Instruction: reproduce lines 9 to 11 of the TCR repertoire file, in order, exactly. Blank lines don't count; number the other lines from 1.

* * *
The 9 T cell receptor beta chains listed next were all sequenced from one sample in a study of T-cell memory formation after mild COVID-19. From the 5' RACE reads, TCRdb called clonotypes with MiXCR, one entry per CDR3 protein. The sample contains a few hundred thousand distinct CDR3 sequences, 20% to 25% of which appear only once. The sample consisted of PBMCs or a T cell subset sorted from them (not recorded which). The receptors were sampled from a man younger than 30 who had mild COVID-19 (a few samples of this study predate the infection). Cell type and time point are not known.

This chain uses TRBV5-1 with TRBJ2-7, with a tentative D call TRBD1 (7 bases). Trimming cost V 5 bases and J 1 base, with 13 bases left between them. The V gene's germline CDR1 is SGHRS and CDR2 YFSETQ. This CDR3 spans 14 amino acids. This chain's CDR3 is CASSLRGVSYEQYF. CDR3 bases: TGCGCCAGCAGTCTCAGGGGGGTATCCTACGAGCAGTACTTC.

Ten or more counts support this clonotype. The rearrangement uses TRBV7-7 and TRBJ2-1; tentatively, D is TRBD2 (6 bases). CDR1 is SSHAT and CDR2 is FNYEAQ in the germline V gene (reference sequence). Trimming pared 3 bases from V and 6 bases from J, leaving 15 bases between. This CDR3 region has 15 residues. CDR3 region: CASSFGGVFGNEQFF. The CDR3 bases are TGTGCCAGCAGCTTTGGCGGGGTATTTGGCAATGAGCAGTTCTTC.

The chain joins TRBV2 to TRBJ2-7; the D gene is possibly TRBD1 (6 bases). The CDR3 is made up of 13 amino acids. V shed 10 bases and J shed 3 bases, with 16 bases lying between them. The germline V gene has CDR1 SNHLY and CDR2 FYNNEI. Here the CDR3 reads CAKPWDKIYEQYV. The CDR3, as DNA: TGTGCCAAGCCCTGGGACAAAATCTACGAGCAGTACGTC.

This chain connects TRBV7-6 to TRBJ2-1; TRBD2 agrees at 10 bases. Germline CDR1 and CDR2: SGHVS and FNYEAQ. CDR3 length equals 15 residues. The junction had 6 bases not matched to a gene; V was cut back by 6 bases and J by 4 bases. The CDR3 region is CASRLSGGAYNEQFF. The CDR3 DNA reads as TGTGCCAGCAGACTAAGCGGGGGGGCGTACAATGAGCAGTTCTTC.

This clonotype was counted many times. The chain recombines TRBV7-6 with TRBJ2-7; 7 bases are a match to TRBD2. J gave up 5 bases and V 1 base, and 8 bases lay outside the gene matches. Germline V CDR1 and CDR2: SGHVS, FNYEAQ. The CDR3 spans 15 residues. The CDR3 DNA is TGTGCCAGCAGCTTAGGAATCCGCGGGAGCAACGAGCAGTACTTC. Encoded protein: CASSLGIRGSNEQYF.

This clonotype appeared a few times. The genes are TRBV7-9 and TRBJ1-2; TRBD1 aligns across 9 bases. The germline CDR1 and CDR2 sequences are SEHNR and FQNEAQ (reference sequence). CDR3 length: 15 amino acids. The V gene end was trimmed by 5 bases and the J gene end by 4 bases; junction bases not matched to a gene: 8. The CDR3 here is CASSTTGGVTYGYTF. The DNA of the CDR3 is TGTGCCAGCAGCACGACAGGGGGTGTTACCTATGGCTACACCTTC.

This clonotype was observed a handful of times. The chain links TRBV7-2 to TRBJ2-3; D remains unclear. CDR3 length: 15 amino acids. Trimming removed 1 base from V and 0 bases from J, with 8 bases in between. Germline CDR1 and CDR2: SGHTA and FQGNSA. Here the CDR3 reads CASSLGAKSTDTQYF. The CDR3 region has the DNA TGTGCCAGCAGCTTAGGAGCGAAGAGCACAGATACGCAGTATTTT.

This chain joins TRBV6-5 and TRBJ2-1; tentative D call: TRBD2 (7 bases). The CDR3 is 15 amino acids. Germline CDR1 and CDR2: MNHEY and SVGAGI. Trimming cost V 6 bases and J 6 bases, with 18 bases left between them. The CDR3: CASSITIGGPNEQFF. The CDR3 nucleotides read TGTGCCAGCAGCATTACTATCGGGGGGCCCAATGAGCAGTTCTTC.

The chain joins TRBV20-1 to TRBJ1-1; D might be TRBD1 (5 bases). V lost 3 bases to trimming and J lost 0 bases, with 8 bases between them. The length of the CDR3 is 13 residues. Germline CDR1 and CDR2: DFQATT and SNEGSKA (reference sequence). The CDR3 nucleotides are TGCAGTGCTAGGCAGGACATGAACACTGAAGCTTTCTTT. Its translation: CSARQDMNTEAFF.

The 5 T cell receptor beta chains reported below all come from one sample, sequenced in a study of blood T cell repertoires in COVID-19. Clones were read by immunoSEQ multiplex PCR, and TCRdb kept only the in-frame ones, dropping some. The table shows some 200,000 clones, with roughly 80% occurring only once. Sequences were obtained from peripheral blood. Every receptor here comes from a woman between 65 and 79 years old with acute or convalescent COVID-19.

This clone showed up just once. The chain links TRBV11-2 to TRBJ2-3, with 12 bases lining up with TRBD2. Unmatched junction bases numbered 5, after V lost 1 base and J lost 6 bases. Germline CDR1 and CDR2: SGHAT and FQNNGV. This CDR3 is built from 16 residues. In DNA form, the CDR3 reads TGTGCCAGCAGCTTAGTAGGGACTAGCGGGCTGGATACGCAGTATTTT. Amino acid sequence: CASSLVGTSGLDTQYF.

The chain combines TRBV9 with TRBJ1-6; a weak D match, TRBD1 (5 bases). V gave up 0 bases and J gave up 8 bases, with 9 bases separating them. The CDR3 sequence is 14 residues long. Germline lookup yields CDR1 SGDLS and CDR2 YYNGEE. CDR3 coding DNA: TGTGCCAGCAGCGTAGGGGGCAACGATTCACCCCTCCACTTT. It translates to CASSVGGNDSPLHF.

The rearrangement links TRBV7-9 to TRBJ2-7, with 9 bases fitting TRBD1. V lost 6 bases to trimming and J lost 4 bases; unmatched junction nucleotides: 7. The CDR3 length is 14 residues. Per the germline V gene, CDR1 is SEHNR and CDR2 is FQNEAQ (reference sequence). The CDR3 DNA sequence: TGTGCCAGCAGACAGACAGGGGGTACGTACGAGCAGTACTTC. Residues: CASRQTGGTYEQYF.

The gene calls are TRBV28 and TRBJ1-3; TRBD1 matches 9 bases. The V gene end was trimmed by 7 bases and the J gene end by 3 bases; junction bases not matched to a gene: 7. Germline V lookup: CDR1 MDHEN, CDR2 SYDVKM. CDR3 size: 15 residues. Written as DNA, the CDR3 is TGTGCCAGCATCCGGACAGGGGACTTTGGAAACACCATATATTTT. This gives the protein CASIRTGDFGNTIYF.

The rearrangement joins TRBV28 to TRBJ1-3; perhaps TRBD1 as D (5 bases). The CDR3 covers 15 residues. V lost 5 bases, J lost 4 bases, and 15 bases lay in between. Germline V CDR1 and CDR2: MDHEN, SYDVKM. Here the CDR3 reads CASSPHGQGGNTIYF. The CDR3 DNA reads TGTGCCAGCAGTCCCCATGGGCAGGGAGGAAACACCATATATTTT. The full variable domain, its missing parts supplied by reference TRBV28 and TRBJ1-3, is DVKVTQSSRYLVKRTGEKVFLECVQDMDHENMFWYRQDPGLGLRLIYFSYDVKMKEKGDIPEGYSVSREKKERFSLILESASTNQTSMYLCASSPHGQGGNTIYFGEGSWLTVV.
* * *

This chain joins TRBV6-5 and TRBJ2-1; tentative D call: TRBD2 (7 bases). The CDR3 is 15 amino acids. Germline CDR1 and CDR2: MNHEY and SVGAGI. Trimming cost V 6 bases and J 6 bases, with 18 bases left between them. The CDR3: CASSITIGGPNEQFF. The CDR3 nucleotides read TGTGCCAGCAGCATTACTATCGGGGGGCCCAATGAGCAGTTCTTC.

The chain joins TRBV20-1 to TRBJ1-1; D might be TRBD1 (5 bases). V lost 3 bases to trimming and J lost 0 bases, with 8 bases between them. The length of the CDR3 is 13 residues. Germline CDR1 and CDR2: DFQATT and SNEGSKA (reference sequence). The CDR3 nucleotides are TGCAGTGCTAGGCAGGACATGAACACTGAAGCTTTCTTT. Its translation: CSARQDMNTEAFF.

The 5 T cell receptor beta chains reported below all come from one sample, sequenced in a study of blood T cell repertoires in COVID-19. Clones were read by immunoSEQ multiplex PCR, and TCRdb kept only the in-frame ones, dropping some. The table shows some 200,000 clones, with roughly 80% occurring only once. Sequences were obtained from peripheral blood. Every receptor here comes from a woman between 65 and 79 years old with acute or convalescent COVID-19.